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How to Open the Conversation about Aging & Care with Elder Law Clients

Most parents face some trepidation when preparing to have “the talk” with their children. When those children are all grown up, it will eventually be their turn to have an equally uncomfortable “talk” with their aging parents.

It’s difficult to start a conversation with aging parents about elder care and planning they might need in the future. Aging presents a host of potential mental, physical, legal, and financial challenges. As an attorney in elder care law, you can provide thoughtful and responsible counsel on elder law planning to your clients and their families. In some cases, your clients or your client’s families might come to you for advice about how to address the topic. Here are a few ways aging and elder care planning can be addressed, according to CareConversations.org.

Be specific and honest

If your client or your client’s family seems overwhelmed with addressing broad questions about health or the future, advise them to start small. They might ask, “How often do you go to the grocery store?” or “Is it hard to bring in groceries?” The answers to these simple, but specific, questions can help determine if your client might be having more trouble than normal and might require extra care.

Also advise your clients and their families to be honest about the situation. There will be times when a direct conversation is the best approach. Advise family to speak honestly about their own experiences. Expressing themselves may encourage that same openness from their aging loved ones. For example, family members might explain that they are worried they won’t have the right information to make decisions on their parents’ behalf in the future. This help puts the focus on children rather than the aging parents.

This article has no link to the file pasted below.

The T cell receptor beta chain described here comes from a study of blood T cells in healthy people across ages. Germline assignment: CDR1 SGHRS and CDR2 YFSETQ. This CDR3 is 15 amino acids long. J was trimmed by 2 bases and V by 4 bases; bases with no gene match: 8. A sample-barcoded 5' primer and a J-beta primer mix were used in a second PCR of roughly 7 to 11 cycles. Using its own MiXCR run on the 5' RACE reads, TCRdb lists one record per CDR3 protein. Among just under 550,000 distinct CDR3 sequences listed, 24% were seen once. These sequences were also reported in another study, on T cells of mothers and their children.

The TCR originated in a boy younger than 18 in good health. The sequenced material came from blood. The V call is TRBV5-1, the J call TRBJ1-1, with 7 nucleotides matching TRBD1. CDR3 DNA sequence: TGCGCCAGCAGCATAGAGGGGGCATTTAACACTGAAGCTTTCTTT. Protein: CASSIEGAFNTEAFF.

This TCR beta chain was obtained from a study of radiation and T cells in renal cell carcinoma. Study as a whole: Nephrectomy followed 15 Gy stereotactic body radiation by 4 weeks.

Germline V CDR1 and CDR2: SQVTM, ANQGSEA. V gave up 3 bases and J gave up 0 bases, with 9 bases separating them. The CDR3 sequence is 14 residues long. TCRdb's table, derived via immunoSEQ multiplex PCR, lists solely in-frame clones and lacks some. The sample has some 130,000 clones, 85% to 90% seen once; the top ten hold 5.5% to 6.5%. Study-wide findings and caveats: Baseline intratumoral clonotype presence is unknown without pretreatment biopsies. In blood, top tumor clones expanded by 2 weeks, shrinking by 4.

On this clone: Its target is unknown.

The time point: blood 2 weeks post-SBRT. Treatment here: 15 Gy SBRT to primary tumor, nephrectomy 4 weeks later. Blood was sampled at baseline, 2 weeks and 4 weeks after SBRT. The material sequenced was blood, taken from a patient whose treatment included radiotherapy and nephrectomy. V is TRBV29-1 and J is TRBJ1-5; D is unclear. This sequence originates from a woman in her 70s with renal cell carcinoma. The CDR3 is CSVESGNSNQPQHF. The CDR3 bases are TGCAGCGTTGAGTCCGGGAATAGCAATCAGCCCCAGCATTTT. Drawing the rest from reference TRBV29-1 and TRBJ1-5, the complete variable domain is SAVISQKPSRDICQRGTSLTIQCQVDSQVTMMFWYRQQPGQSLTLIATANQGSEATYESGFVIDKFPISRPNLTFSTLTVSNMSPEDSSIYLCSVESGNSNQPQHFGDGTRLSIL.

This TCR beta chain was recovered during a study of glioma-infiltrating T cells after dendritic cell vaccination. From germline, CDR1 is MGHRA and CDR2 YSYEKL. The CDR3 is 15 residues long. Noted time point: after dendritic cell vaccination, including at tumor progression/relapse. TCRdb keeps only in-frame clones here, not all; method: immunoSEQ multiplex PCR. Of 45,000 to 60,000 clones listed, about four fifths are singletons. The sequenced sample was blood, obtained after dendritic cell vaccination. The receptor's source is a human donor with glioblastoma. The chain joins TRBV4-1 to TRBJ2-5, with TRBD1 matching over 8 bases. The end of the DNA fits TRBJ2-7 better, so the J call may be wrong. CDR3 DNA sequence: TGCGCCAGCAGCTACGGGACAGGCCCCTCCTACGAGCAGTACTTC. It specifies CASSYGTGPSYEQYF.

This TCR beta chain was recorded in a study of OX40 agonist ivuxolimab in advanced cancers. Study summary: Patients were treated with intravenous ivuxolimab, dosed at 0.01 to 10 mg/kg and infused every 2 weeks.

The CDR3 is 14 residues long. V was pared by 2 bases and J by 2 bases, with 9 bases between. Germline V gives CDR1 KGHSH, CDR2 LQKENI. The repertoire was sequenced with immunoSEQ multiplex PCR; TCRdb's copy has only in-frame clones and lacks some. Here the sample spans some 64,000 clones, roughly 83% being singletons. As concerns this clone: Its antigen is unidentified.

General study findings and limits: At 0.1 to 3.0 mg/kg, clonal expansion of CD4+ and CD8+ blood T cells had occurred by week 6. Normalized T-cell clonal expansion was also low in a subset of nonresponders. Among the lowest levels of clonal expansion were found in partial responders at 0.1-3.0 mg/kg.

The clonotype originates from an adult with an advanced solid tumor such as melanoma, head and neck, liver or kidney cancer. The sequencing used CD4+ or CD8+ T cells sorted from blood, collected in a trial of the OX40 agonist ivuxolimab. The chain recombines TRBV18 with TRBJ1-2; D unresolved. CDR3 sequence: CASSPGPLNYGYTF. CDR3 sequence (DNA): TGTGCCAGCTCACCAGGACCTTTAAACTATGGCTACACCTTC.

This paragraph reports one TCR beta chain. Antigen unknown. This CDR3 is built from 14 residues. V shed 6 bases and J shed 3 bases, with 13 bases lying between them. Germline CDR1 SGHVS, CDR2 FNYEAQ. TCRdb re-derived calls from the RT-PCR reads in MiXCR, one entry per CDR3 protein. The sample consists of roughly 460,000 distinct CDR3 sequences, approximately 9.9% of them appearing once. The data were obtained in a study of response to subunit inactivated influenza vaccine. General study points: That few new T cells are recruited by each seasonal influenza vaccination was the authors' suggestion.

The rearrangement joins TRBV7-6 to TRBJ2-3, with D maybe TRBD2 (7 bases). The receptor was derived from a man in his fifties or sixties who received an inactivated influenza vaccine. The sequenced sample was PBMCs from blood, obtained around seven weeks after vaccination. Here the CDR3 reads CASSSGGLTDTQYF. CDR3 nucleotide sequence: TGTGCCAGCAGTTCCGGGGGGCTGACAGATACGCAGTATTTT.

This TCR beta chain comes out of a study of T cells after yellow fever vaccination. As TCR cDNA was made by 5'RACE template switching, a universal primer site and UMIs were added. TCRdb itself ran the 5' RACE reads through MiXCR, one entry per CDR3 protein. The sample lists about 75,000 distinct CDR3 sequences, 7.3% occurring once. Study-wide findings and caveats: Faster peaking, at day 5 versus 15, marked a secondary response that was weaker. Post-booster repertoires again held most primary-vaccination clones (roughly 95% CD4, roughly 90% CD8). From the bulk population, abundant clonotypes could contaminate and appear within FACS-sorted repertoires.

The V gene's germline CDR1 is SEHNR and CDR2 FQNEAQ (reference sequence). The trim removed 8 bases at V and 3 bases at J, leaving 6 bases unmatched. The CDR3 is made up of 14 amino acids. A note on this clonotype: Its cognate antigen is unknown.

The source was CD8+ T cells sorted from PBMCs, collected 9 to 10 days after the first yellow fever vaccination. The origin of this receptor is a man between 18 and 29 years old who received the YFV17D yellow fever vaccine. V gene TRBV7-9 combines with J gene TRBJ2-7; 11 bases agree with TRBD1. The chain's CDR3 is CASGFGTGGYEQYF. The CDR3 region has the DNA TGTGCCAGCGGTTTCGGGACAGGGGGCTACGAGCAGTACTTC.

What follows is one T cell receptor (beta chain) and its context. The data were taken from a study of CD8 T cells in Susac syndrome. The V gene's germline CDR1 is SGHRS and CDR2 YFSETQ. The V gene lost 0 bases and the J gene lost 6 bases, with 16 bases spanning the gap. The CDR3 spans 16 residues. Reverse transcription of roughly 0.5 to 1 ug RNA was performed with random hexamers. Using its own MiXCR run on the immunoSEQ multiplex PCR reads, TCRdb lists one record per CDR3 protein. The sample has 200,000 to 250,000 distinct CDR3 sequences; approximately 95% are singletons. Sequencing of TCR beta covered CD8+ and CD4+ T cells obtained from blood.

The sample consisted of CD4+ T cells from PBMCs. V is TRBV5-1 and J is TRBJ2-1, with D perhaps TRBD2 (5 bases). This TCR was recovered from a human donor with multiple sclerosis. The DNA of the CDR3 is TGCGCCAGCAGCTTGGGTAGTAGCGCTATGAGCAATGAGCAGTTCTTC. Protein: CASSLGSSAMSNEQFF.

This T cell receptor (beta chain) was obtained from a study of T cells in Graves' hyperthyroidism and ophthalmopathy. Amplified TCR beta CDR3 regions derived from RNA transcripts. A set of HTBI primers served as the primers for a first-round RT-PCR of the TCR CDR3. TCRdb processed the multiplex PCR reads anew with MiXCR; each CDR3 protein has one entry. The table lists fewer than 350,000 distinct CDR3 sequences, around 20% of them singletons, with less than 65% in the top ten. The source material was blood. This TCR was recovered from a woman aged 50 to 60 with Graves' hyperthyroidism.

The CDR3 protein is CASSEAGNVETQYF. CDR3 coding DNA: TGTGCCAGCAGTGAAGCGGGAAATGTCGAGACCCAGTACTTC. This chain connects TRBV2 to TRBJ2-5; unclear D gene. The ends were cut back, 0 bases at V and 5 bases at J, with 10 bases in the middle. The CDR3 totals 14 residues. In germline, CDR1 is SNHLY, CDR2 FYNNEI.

Talk about others

Talking about others can be beneficial because it also takes the focus off of aging clients. If your clients are uncomfortable talking about their own needs or concerns, they may feel more comfortable speaking about others. Rather than advising your client’s family to discuss their parents’ wishes for the future, advise them to ask their parents about how they felt when caring for their own aging parent or relative. Ask about that experience, and what they might have wanted to change or improve.

As you counsel your senior clients, or their family members, you may want to keep these tips on hand to help create a sense of ease about conversations that need to occur. It is crucial, as you know, that all parties be willing so that clear and effective planning for all eventualities can be discussed and taken into account.

We encourage you to reach out to ElderCounsel if you are seeking new ways of building your elder law practice, developing new referral sources or for educational support. If you have any questions on how we can partner with you in this regard please request a brief consultation, call us at (888) 789-9908, or email us at info@eldercounsel.com.

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